In the recent decision of Anderson v Total Instant Lawns Inc [Anderson], the Ontario Superior Court of Justice (the “Court”) ruled that an employee who ceased performing her duties and refused to return to her employment until certain conditions were met had repudiated her employment contract.
Ms. Anderson was employed by Total Instant Lawns Ltd. (the “Company”), where she was responsible for scheduling and tracking the hours of the Company’s other employees, as well as administering the Company’s payroll.
Ms. Anderson left the Company’s office following a dispute with the Company’s CEO regarding the final paycheque of Mr. Valley, another employee of the Company, who was also Ms. Anderson’s husband. It was unclear whether Ms. Anderson intended to return to work on the following Monday. Before leaving, Ms. Anderson communicated to a co-worker that her employment had been terminated, a fact that the CEO disputed.
On the evening of her walkout, several employees of the Company attended a meeting at Ms. Anderson’s home, where they prepared and signed a “Strike Notice,” a document that outlined certain demands, including:
- all employees who were wrongfully terminated, namely Ms. Anderson, were to be allowed to return to their former positions;
- Valley was to be paid the disputed wages he was allegedly owed; and
- Anderson was to be given the authority to schedule Company workers without alterations from the CEO, who had previously made frequent changes to the schedule.
The employees who signed the Strike Notice, including Ms. Anderson, refused to return to work until these demands were met.
After receiving the Strike Notice, the Company’s CEO communicated to Ms. Anderson that she was barred from Company property. Both Ms. Anderson and the CEO agreed that her employment ceased at that moment.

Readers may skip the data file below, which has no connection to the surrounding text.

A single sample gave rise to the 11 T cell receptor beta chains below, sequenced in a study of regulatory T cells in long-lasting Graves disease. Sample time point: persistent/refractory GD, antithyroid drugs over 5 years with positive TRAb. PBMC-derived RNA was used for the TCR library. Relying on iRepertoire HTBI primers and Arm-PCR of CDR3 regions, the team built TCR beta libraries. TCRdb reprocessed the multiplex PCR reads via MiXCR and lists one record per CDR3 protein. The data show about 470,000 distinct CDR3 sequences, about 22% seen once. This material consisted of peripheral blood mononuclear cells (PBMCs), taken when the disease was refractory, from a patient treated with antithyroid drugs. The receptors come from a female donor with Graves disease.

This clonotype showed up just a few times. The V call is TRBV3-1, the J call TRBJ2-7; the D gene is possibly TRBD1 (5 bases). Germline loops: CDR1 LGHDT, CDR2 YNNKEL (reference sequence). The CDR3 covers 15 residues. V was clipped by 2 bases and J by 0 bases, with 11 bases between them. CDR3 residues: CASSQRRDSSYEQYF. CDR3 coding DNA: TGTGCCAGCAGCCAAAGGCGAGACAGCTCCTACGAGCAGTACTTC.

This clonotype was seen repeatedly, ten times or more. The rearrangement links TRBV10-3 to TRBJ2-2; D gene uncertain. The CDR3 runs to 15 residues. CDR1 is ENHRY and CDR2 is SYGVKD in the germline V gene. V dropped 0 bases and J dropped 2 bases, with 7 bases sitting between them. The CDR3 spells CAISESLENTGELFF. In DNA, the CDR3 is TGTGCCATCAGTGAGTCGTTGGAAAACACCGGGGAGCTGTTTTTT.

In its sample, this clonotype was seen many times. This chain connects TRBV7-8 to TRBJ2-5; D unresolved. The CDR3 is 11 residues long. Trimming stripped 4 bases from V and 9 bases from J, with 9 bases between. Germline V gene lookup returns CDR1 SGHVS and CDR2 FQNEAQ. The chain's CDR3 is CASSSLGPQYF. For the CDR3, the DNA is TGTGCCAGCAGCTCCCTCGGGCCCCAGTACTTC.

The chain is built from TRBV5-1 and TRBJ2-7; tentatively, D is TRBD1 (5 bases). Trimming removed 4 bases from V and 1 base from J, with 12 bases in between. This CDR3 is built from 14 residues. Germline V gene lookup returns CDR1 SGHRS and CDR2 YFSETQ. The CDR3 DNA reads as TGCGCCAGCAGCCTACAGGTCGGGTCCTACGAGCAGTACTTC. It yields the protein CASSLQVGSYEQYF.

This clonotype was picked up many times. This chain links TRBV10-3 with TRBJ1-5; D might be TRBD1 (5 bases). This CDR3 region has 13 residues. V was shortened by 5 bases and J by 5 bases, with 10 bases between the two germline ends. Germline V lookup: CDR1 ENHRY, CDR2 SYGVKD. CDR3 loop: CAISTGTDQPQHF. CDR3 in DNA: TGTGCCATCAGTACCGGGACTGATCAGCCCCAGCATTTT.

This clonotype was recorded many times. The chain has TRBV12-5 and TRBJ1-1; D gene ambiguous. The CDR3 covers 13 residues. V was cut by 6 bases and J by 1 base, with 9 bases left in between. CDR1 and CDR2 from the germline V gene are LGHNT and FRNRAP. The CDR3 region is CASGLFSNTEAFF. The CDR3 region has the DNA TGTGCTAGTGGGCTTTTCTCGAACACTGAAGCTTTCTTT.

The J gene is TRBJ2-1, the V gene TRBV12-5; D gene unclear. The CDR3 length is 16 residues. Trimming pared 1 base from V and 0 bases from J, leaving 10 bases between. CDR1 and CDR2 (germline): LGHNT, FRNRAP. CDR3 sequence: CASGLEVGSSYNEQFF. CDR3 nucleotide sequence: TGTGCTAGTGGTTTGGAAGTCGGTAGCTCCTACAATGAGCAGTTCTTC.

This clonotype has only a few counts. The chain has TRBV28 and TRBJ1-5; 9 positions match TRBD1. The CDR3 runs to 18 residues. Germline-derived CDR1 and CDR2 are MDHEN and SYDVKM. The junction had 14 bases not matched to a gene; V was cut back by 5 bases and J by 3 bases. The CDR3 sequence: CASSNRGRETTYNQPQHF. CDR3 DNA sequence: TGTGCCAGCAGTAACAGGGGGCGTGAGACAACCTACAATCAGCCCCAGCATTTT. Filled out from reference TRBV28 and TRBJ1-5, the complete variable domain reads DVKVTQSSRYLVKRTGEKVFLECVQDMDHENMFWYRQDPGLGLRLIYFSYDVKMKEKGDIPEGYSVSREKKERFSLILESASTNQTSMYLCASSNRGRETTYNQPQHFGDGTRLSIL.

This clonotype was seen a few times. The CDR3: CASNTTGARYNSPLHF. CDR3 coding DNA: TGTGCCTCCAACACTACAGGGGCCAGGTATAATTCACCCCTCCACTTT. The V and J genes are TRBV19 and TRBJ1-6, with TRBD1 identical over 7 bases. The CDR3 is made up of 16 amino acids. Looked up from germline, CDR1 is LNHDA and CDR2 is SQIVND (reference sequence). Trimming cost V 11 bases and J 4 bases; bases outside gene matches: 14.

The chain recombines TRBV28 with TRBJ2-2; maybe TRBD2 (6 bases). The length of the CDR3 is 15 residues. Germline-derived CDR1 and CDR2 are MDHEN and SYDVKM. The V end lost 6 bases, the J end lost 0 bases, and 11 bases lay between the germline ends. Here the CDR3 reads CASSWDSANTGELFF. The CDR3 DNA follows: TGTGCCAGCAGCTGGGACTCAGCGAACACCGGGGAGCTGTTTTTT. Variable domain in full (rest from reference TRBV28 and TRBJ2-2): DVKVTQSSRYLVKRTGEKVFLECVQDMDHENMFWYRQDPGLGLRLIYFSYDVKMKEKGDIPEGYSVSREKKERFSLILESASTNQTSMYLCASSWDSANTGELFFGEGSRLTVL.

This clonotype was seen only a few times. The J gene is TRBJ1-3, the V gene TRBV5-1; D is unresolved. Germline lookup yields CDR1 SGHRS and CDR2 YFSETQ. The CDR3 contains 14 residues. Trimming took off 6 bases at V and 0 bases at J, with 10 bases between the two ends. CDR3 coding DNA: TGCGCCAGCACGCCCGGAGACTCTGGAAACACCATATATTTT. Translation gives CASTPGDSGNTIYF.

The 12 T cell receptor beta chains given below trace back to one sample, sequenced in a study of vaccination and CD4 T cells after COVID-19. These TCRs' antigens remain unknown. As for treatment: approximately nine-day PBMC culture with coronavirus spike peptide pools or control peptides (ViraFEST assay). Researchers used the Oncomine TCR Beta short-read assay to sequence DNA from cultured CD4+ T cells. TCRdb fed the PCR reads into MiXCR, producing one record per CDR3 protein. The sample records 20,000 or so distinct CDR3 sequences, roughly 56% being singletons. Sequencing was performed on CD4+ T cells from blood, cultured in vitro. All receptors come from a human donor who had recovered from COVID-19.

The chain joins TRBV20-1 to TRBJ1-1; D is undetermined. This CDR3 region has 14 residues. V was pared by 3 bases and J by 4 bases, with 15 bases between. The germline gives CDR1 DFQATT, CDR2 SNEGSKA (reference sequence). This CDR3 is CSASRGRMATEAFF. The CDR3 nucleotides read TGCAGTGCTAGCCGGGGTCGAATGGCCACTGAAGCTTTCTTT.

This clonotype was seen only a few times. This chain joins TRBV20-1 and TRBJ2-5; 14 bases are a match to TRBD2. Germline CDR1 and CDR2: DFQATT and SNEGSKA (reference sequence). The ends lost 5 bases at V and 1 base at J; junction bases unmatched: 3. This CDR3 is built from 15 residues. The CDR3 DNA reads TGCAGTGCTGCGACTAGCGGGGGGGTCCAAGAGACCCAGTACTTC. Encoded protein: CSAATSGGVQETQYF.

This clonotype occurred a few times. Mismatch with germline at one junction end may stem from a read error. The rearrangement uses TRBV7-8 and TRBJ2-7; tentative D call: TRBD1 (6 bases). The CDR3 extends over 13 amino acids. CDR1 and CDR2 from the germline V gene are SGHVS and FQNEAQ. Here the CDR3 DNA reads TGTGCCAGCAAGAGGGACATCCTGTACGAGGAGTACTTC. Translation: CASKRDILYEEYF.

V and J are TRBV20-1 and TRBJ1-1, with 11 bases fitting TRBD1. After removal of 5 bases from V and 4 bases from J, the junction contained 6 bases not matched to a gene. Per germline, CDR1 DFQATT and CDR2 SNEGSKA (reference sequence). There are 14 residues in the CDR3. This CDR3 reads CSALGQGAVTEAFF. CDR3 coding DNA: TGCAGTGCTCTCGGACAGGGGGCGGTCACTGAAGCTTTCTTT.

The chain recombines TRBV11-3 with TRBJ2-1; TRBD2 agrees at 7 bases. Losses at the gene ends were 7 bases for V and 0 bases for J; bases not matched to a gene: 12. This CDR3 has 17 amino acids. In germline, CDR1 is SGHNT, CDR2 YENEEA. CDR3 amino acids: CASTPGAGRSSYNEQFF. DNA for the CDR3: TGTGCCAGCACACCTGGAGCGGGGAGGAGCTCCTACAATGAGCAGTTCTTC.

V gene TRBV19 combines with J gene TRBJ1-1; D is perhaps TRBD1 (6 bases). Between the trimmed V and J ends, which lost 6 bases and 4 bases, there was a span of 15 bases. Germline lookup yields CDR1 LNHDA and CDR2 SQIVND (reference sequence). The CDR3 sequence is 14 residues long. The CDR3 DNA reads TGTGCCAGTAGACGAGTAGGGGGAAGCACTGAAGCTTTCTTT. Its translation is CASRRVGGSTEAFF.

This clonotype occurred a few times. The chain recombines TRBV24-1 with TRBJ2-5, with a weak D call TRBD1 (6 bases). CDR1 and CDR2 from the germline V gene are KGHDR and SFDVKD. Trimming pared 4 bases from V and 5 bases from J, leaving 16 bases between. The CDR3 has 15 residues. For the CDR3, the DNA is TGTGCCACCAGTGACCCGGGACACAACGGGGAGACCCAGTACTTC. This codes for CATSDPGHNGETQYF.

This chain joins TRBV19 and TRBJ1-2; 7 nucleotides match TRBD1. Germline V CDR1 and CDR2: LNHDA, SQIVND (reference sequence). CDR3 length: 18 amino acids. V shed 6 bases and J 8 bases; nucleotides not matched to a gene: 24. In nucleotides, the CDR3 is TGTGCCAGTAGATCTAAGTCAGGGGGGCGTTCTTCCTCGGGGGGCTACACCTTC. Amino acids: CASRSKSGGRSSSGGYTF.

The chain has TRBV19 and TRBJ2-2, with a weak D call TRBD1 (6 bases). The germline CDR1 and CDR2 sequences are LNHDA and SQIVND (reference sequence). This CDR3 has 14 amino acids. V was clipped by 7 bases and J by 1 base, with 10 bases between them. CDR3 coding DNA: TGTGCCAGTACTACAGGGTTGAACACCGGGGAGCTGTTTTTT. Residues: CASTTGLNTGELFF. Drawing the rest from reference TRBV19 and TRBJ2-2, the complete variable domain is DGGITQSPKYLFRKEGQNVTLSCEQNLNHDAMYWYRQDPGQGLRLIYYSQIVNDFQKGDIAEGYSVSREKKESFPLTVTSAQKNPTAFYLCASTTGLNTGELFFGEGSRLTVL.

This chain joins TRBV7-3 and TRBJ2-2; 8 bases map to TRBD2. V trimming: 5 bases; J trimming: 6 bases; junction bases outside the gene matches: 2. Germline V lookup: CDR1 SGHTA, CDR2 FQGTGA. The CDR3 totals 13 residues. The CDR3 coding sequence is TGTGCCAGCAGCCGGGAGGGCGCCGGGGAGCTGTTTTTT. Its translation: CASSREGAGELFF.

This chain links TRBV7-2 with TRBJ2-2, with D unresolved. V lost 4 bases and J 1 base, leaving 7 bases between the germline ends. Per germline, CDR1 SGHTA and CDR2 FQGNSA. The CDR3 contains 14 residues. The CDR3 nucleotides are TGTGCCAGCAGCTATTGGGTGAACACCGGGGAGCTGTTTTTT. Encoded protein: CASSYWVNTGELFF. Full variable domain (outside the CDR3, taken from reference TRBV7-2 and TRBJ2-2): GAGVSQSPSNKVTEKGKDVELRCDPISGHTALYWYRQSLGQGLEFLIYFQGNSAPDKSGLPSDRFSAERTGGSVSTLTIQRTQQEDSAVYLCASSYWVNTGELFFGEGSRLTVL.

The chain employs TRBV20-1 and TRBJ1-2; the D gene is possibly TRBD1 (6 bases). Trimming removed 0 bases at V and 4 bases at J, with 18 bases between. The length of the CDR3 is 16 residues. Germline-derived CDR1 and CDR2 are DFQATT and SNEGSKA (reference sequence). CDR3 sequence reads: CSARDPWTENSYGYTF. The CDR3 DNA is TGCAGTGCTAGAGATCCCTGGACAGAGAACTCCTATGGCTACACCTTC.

Ms. Anderson launched a wrongful dismissal claim. The Company counterclaimed, arguing that Ms. Anderson had either resigned from, abandoned, or repudiated her employment. The Company also brought a claim for wrongful resignation, claiming that it suffered damages because of Ms. Anderson’s departure.
The Court determined that Ms. Anderson had repudiated her employment contract. Ms. Anderson’s wrongful dismissal claim was dismissed.
The Court outlined the test for finding that an employee had repudiated their employment contract, stating that an employer may be justified in terminating a worker’s employment based on repudiation where said worker refused to perform an “essential condition” of their contract, or refused to perform their job responsibilities in a manner that was “directly incompatible” with their obligations to the employer.
The evidence demonstrated that Ms. Anderson had no intention of resuming her job responsibilities unless certain conditions were met. The Court found that Ms. Anderson had also failed to perform her employment duties prior to the Strike Notice, by failing to record Mr. Valley’s hours in the same manner as the Company’s other employees and preparing the Company payroll accordingly. Finally, Ms. Anderson was also an active participant in the work stoppage that happened as a result of the Strike Notice. The Court found these circumstances sufficient to determine that Ms. Anderson had repudiated her employment contract.